The NBA, which owns the New Orleans Hornets, has rejected three offers in the past five days that would’ve sent all-star point guard Chris Paul to Los Angeles.

Why am I still here, man? (Gerald Herbert/AP)

The Clippers then got involved, hoping to pair Paul with dunking machine Blake Griffin. But a deal that would’ve sent Eric Bledsoe, Al-Farouq Aminu, Chris Kaman and a first-round pick to New Orleans collapsed as Stern and his advisers in the league office demanded more in return for the game’s best point guard.

Stern said last week that the NBA has to make a decision “on the basis of what is in the best interests of the Hornets.” But that means Paul’s desires to leave will be put on hold.

“That’s an unfortunate situation,” Wizards guard Roger Mason Jr. said on Tuesday. “I feel horrible for CP3.”

Mason and Paul are members of the National Basketball Players Association executive committee and sat through several collective bargaining negotiations during the five-month long lockout. One of the sessions collapsed in October after Paul got into an exchange with Spurs owner Peter Holt, who asked for a 50-50 split of revenues. Now the NBA holds Paul’s future in its hands.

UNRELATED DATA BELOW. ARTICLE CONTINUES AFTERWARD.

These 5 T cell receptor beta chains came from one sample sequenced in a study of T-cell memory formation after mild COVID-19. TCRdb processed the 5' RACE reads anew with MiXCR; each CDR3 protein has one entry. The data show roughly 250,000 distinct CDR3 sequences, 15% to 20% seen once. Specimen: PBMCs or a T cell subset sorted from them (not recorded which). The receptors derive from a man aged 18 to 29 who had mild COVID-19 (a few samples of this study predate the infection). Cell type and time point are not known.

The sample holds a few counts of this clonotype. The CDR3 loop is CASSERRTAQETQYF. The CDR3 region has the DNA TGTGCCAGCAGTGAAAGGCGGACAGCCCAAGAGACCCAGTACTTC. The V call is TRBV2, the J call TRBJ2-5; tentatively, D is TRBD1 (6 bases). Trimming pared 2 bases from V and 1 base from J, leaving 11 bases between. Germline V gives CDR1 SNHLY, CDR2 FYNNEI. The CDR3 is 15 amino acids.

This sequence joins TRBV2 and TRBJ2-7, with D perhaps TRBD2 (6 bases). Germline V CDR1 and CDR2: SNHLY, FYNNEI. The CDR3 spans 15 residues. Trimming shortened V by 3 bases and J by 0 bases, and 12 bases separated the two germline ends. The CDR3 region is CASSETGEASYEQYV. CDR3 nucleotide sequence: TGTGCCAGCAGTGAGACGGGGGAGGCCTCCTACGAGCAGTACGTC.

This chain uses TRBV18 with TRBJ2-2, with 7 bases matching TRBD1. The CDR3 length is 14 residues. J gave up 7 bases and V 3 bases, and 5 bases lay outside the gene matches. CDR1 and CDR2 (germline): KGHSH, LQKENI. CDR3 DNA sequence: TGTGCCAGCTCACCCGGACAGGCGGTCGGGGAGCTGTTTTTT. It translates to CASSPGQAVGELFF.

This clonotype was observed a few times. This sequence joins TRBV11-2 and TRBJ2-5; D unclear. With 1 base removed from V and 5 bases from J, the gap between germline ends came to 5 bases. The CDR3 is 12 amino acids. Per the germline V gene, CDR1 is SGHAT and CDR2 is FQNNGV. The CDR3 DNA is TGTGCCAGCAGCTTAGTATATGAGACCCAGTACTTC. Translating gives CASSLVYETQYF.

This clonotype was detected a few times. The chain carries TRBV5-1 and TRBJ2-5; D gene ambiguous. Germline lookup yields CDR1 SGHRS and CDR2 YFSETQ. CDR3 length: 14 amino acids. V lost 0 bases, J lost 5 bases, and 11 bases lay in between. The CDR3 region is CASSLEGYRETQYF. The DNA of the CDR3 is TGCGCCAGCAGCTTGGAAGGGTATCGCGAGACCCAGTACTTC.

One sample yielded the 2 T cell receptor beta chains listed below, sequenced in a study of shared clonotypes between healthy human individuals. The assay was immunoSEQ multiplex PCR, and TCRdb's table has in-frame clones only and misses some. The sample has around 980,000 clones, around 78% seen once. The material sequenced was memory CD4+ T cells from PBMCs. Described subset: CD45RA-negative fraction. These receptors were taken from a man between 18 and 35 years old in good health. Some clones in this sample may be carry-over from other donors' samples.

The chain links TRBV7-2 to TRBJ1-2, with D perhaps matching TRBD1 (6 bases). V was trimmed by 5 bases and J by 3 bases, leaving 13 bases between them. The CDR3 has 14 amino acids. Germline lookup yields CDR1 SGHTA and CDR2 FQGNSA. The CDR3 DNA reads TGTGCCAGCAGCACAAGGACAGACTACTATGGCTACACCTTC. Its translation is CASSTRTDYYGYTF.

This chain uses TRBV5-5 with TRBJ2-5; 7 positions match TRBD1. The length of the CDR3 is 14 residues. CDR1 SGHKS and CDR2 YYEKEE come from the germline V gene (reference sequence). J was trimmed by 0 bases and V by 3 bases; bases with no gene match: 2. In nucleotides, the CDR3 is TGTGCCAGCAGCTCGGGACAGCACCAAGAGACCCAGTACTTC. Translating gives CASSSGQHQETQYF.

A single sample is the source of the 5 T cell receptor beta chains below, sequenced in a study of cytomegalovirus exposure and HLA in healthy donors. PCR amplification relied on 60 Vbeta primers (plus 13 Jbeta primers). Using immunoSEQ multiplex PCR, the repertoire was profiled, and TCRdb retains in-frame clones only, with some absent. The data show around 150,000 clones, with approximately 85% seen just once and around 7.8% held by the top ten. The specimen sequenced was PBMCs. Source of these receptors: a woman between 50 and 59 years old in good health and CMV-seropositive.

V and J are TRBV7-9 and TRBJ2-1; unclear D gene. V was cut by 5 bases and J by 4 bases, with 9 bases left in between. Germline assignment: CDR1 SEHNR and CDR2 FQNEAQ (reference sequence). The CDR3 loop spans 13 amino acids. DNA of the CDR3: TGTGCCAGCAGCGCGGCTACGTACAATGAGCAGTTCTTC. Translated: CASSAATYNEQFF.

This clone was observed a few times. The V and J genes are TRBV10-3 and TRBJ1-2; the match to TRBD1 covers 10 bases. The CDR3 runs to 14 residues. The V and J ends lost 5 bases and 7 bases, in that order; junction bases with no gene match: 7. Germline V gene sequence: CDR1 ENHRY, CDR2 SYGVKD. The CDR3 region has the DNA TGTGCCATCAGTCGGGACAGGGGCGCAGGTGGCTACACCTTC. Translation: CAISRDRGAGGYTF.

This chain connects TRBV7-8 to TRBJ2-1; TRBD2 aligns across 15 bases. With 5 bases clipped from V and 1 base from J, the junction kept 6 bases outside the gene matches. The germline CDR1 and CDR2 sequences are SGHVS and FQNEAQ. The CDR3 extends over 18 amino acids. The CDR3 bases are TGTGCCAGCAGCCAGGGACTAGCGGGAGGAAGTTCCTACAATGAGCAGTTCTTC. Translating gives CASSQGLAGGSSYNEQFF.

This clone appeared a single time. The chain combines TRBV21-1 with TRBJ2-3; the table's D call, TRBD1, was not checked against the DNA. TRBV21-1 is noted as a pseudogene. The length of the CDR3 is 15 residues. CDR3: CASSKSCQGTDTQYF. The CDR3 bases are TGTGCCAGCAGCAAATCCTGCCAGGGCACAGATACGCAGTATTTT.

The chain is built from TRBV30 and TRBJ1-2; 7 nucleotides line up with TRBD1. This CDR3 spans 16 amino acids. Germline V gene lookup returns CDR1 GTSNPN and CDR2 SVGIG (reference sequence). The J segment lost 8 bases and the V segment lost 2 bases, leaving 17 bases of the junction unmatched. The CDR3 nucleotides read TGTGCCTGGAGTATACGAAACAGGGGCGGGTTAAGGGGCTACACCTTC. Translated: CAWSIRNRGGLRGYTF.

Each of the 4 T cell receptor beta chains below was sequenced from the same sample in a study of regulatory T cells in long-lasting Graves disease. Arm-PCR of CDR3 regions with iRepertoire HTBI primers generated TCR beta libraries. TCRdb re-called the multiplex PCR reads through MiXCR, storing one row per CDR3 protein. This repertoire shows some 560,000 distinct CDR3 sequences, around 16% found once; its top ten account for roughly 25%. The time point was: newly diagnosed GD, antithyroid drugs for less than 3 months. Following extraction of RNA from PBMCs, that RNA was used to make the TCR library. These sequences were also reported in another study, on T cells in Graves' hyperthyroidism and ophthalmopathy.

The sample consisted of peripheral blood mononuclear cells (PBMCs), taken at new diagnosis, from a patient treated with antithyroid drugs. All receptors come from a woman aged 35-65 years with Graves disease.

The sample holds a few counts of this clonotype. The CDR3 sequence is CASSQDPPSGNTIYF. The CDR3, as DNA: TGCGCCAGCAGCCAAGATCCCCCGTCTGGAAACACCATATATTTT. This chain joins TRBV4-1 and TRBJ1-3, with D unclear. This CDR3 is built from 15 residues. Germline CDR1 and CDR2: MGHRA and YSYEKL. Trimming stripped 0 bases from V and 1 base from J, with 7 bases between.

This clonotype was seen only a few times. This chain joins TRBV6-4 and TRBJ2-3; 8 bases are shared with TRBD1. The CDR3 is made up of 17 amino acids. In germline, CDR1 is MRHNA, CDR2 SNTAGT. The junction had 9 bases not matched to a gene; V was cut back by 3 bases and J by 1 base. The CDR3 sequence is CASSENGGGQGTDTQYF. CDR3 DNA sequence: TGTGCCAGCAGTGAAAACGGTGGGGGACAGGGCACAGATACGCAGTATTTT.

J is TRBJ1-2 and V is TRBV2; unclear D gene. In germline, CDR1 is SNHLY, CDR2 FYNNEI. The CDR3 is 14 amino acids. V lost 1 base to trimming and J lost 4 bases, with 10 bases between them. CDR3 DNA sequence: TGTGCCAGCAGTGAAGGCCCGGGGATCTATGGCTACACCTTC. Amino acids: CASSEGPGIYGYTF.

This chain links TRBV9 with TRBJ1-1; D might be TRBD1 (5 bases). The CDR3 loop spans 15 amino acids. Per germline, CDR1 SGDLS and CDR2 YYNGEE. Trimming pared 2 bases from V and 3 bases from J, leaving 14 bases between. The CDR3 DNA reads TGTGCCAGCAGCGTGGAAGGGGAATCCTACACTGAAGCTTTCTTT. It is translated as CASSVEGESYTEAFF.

“Here’s a guy who has been a complete professional, and it was a little weird being on the board and in those negotiations,” Mason said. “A lot of the points that we were talking about had a direct impact on Chris. So you’ve got David Stern in the room, and you’ve got Chris in the room, and the dynamic, it was a little weird. Now the negotiations are over, but to see this happening, it’s just strange. It really shows you how much of a business this game is.”

After the latest deal collapsed, Paul reportedly told a Hornets official, “It’s crazy.”


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